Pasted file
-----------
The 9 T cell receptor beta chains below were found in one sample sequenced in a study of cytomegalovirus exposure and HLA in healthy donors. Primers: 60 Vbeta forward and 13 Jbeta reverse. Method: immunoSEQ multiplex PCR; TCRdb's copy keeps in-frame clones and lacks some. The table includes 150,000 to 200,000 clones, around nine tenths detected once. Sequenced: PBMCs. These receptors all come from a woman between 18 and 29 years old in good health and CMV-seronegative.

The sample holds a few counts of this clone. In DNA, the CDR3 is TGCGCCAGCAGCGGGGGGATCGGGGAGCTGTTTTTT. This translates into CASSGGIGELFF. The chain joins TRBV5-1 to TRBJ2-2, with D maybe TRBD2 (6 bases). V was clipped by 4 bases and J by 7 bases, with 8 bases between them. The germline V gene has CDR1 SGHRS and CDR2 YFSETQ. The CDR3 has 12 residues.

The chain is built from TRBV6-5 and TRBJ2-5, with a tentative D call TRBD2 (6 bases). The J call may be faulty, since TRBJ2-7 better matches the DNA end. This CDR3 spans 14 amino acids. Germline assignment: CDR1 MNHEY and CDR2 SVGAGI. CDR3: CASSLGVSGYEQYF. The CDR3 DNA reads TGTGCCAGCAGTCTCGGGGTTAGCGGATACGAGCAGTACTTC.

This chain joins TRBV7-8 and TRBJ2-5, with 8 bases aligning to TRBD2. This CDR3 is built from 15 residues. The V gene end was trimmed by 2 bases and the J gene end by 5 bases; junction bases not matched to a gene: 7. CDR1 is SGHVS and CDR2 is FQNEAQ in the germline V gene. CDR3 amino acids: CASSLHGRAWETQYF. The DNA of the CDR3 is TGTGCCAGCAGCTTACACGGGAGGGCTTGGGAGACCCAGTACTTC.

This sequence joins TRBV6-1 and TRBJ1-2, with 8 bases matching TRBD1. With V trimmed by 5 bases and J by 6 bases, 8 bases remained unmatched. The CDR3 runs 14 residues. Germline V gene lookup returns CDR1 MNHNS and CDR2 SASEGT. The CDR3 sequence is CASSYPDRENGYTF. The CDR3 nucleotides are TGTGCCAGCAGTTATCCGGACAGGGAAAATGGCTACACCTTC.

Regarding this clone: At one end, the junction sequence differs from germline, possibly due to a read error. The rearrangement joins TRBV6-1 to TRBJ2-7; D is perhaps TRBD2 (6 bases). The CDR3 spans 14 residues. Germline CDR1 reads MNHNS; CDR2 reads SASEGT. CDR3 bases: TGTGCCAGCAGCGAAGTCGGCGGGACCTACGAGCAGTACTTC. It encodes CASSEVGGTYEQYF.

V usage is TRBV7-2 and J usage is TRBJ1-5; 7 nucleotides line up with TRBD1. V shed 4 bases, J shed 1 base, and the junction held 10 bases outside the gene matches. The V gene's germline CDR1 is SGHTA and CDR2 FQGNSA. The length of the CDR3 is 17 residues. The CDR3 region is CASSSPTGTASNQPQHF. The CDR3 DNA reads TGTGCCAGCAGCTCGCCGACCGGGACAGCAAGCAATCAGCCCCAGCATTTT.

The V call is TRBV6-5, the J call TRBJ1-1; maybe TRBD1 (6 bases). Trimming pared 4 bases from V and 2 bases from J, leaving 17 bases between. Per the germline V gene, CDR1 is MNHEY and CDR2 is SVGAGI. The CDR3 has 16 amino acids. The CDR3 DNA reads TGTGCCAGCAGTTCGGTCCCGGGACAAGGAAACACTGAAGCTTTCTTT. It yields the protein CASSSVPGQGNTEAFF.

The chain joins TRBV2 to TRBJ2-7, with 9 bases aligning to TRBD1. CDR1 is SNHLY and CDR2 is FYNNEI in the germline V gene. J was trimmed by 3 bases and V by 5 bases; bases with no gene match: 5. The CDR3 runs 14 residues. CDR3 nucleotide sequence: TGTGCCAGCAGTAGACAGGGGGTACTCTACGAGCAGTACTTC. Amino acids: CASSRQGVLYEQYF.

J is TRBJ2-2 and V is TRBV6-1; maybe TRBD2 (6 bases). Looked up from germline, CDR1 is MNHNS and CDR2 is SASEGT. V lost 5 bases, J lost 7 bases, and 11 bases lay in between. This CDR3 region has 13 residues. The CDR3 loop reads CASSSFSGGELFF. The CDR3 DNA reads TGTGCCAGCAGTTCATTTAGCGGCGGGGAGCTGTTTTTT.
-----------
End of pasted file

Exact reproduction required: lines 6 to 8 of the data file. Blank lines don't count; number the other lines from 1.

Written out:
Regarding this clone: At one end, the junction sequence differs from germline, possibly due to a read error. The rearrangement joins TRBV6-1 to TRBJ2-7; D is perhaps TRBD2 (6 bases). The CDR3 spans 14 residues. Germline CDR1 reads MNHNS; CDR2 reads SASEGT. CDR3 bases: TGTGCCAGCAGCGAAGTCGGCGGGACCTACGAGCAGTACTTC. It encodes CASSEVGGTYEQYF.

V usage is TRBV7-2 and J usage is TRBJ1-5; 7 nucleotides line up with TRBD1. V shed 4 bases, J shed 1 base, and the junction held 10 bases outside the gene matches. The V gene's germline CDR1 is SGHTA and CDR2 FQGNSA. The length of the CDR3 is 17 residues. The CDR3 region is CASSSPTGTASNQPQHF. The CDR3 DNA reads TGTGCCAGCAGCTCGCCGACCGGGACAGCAAGCAATCAGCCCCAGCATTTT.

The V call is TRBV6-5, the J call TRBJ1-1; maybe TRBD1 (6 bases). Trimming pared 4 bases from V and 2 bases from J, leaving 17 bases between. Per the germline V gene, CDR1 is MNHEY and CDR2 is SVGAGI. The CDR3 has 16 amino acids. The CDR3 DNA reads TGTGCCAGCAGTTCGGTCCCGGGACAAGGAAACACTGAAGCTTTCTTT. It yields the protein CASSSVPGQGNTEAFF.